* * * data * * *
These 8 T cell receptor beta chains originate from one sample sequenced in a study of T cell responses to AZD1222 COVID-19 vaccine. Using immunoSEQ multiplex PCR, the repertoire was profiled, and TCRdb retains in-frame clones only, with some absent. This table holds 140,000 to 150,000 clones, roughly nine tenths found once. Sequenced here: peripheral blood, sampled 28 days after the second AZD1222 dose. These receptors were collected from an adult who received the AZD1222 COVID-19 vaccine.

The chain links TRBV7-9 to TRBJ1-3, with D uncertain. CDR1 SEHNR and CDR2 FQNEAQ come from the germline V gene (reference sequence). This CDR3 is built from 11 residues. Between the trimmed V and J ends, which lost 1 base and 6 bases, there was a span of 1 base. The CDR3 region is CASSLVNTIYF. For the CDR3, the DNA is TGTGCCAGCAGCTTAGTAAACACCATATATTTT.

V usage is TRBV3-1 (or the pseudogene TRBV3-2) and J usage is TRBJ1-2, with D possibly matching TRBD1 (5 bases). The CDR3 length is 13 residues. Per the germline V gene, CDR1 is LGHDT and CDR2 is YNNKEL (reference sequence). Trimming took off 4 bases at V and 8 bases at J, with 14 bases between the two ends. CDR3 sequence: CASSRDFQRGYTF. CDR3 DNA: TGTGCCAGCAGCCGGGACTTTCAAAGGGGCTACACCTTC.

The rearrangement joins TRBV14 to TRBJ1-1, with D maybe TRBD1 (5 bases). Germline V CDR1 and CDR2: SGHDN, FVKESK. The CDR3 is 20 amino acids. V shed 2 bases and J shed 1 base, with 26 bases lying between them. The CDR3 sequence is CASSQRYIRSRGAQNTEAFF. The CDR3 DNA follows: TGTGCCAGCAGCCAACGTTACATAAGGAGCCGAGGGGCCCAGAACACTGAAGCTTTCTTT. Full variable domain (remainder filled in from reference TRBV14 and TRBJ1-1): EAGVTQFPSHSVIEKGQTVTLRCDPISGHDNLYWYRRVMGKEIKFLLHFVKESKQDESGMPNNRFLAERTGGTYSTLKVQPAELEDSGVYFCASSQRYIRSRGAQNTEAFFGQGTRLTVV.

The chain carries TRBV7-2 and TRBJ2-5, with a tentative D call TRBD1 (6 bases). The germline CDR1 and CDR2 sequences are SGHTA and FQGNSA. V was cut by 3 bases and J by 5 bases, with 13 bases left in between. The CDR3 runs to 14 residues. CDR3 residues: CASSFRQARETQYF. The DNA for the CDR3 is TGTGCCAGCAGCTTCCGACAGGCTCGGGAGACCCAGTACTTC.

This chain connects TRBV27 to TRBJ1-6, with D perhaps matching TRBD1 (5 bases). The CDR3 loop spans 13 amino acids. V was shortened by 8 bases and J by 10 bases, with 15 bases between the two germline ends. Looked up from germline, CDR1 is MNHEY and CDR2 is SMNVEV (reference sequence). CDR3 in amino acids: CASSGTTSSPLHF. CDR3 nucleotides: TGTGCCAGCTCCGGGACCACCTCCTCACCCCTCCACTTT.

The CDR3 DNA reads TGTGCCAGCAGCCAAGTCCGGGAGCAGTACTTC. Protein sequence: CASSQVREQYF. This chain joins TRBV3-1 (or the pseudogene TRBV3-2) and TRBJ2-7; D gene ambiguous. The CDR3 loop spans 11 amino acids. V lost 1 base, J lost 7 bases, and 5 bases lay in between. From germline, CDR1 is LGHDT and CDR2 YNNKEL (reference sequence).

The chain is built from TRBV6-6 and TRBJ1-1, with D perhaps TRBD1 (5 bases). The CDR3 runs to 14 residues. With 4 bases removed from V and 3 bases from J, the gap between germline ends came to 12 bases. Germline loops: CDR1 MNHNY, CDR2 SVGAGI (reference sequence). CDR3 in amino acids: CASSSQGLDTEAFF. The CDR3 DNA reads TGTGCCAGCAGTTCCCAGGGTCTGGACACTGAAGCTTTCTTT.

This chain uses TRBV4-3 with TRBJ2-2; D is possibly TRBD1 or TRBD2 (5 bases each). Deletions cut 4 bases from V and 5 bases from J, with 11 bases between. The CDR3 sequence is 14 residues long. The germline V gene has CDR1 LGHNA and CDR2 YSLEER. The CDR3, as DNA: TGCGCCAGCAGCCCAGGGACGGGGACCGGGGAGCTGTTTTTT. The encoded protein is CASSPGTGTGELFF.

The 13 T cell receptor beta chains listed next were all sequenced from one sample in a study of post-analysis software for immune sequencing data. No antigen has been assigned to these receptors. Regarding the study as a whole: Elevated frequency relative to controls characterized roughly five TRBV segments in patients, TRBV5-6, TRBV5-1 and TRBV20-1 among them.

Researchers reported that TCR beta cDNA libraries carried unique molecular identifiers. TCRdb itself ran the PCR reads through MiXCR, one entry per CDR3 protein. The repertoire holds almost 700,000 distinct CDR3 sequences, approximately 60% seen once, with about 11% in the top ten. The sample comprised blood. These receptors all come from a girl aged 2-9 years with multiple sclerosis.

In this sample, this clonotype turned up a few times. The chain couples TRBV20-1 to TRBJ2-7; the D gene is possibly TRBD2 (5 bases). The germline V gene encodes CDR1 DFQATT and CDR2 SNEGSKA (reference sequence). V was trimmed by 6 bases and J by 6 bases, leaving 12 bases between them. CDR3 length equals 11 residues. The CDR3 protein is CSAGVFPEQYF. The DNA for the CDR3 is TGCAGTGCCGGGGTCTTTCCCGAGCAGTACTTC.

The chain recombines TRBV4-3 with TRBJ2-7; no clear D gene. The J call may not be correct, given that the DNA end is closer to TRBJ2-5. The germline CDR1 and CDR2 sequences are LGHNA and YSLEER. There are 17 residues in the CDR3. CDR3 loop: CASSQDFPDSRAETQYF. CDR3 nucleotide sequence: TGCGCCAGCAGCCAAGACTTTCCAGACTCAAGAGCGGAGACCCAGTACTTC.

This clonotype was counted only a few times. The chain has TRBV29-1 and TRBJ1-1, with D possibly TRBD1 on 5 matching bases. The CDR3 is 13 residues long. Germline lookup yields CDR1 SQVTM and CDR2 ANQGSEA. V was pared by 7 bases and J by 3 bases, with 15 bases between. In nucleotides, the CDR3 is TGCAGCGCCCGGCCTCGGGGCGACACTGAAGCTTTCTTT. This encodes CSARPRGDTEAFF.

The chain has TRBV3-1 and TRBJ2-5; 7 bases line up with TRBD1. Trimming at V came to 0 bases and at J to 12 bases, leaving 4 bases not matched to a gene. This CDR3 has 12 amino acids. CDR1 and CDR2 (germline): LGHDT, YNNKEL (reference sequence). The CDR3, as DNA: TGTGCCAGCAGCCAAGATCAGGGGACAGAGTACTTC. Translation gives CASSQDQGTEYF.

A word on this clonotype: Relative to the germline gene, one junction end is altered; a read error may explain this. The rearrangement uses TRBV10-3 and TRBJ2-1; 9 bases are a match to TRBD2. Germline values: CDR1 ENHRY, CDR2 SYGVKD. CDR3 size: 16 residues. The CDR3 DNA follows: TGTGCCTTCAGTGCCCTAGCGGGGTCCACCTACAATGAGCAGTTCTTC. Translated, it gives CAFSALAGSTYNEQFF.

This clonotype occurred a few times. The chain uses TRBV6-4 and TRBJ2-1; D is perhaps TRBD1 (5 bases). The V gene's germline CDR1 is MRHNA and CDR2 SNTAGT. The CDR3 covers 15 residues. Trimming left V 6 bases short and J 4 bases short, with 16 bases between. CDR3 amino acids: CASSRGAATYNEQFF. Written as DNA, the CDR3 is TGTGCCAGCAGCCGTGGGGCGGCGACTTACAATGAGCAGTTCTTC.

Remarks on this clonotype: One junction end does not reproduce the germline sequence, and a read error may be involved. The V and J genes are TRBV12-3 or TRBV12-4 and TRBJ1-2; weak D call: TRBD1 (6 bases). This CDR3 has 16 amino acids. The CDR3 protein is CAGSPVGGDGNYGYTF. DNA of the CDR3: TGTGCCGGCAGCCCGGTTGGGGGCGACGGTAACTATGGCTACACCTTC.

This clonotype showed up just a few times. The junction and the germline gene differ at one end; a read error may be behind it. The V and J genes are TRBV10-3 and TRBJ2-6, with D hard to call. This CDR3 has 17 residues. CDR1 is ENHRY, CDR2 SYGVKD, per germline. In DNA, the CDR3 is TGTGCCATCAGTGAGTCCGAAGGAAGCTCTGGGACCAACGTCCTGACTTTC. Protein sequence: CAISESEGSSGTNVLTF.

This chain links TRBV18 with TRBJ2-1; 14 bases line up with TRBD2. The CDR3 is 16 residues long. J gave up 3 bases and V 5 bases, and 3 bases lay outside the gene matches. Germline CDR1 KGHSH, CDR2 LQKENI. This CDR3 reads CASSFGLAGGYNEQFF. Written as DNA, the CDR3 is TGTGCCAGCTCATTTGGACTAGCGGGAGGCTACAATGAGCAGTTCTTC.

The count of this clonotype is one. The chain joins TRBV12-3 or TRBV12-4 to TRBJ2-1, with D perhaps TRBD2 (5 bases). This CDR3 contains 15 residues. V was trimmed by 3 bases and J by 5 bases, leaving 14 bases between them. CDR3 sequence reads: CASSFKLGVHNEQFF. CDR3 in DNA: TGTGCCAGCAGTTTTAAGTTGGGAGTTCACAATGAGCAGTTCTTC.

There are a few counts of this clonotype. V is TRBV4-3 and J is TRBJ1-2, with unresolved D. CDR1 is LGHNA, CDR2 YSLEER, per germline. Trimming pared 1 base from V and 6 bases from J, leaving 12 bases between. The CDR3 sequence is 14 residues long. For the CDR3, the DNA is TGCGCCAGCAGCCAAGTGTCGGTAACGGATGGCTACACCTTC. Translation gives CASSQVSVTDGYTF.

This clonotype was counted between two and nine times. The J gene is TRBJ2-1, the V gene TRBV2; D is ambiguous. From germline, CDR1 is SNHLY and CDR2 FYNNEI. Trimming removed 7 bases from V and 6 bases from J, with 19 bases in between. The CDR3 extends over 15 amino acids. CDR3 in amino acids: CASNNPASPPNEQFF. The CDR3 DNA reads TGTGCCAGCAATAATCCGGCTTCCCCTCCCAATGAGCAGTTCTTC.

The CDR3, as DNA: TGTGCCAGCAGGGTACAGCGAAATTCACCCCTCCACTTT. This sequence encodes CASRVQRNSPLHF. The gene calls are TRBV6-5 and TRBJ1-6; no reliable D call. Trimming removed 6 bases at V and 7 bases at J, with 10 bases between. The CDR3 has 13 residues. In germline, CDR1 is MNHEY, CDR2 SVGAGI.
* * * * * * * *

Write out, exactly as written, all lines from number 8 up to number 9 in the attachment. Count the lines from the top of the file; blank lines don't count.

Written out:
The chain is built from TRBV6-6 and TRBJ1-1, with D perhaps TRBD1 (5 bases). The CDR3 runs to 14 residues. With 4 bases removed from V and 3 bases from J, the gap between germline ends came to 12 bases. Germline loops: CDR1 MNHNY, CDR2 SVGAGI (reference sequence). CDR3 in amino acids: CASSSQGLDTEAFF. The CDR3 DNA reads TGTGCCAGCAGTTCCCAGGGTCTGGACACTGAAGCTTTCTTT.

This chain uses TRBV4-3 with TRBJ2-2; D is possibly TRBD1 or TRBD2 (5 bases each). Deletions cut 4 bases from V and 5 bases from J, with 11 bases between. The CDR3 sequence is 14 residues long. The germline V gene has CDR1 LGHNA and CDR2 YSLEER. The CDR3, as DNA: TGCGCCAGCAGCCCAGGGACGGGGACCGGGGAGCTGTTTTTT. The encoded protein is CASSPGTGTGELFF.